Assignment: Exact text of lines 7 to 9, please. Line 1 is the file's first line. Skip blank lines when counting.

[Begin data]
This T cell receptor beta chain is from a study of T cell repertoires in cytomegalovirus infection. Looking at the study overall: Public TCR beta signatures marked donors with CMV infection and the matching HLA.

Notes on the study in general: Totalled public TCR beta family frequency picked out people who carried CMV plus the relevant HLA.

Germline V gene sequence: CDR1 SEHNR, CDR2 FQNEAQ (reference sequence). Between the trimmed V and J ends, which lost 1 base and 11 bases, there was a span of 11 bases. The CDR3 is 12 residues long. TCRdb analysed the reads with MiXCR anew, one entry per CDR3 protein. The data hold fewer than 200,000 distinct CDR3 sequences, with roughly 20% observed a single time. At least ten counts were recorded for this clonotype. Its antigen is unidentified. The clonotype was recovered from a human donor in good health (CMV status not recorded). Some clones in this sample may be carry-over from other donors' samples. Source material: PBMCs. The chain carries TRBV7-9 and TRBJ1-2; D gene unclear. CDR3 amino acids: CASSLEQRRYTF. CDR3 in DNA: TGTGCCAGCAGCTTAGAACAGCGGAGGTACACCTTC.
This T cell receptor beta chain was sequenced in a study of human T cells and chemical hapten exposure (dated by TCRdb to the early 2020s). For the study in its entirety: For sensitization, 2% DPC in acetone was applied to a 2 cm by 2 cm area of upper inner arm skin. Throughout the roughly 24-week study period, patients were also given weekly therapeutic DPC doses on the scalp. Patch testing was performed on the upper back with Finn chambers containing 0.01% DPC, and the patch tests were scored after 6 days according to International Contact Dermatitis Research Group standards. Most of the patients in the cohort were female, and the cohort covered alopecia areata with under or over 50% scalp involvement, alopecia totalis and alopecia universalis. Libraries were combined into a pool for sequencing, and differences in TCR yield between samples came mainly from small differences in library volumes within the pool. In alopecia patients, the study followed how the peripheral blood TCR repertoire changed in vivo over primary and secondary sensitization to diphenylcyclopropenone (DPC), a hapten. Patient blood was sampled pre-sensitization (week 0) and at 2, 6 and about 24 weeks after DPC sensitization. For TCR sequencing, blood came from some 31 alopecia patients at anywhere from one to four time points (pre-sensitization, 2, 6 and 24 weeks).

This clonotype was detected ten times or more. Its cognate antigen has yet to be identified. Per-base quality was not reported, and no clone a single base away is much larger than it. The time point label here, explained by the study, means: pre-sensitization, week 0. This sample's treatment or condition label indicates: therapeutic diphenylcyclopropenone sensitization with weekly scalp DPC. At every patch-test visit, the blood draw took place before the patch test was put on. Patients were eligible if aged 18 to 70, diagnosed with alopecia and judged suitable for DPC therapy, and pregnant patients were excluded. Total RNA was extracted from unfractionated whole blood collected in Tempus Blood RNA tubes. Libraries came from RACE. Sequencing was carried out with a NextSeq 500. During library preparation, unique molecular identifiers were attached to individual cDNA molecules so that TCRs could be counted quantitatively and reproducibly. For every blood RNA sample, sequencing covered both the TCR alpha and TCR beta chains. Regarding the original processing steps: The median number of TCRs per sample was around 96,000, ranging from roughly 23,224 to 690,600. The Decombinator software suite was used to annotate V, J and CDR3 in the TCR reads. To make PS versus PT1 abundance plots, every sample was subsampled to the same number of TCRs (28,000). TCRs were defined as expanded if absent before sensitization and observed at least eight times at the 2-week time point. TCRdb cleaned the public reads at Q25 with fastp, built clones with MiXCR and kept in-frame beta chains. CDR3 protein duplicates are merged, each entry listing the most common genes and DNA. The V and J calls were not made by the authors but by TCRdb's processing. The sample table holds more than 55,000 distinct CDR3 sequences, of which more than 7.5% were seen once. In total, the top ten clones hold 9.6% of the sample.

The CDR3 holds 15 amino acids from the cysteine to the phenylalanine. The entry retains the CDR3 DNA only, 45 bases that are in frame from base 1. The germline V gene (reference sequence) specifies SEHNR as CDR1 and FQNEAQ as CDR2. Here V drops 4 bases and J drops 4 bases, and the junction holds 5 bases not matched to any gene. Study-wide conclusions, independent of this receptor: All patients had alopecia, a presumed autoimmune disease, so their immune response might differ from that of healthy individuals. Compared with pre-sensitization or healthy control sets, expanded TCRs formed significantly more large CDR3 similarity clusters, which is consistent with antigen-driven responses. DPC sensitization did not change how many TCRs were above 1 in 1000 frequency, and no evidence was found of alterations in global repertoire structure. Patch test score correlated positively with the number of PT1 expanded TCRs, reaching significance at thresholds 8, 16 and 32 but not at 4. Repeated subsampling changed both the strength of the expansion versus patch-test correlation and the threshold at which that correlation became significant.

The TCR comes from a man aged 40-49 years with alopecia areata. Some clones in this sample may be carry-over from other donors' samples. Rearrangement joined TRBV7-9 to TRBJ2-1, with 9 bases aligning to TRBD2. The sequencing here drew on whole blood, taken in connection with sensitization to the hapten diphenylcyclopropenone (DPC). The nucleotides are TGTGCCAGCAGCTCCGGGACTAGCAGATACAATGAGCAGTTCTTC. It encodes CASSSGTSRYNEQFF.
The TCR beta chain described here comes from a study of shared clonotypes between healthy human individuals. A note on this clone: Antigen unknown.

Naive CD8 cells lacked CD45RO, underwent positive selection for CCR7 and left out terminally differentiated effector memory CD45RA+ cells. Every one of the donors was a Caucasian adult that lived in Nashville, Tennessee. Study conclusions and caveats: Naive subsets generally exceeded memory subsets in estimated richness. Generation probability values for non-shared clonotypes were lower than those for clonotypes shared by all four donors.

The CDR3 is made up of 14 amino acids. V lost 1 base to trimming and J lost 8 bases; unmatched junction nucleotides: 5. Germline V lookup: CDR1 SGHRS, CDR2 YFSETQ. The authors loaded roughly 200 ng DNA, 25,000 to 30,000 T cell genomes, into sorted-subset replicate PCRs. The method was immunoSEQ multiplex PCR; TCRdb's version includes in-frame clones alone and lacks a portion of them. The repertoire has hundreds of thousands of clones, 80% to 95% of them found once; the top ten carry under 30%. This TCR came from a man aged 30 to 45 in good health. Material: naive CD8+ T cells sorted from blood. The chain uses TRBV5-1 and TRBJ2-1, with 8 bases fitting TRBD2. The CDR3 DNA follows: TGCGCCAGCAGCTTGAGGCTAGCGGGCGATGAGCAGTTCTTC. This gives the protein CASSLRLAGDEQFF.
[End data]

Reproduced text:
The TCR comes from a man aged 40-49 years with alopecia areata. Some clones in this sample may be carry-over from other donors' samples. Rearrangement joined TRBV7-9 to TRBJ2-1, with 9 bases aligning to TRBD2. The sequencing here drew on whole blood, taken in connection with sensitization to the hapten diphenylcyclopropenone (DPC). The nucleotides are TGTGCCAGCAGCTCCGGGACTAGCAGATACAATGAGCAGTTCTTC. It encodes CASSSGTSRYNEQFF.
The TCR beta chain described here comes from a study of shared clonotypes between healthy human individuals. A note on this clone: Antigen unknown.

Naive CD8 cells lacked CD45RO, underwent positive selection for CCR7 and left out terminally differentiated effector memory CD45RA+ cells. Every one of the donors was a Caucasian adult that lived in Nashville, Tennessee. Study conclusions and caveats: Naive subsets generally exceeded memory subsets in estimated richness. Generation probability values for non-shared clonotypes were lower than those for clonotypes shared by all four donors.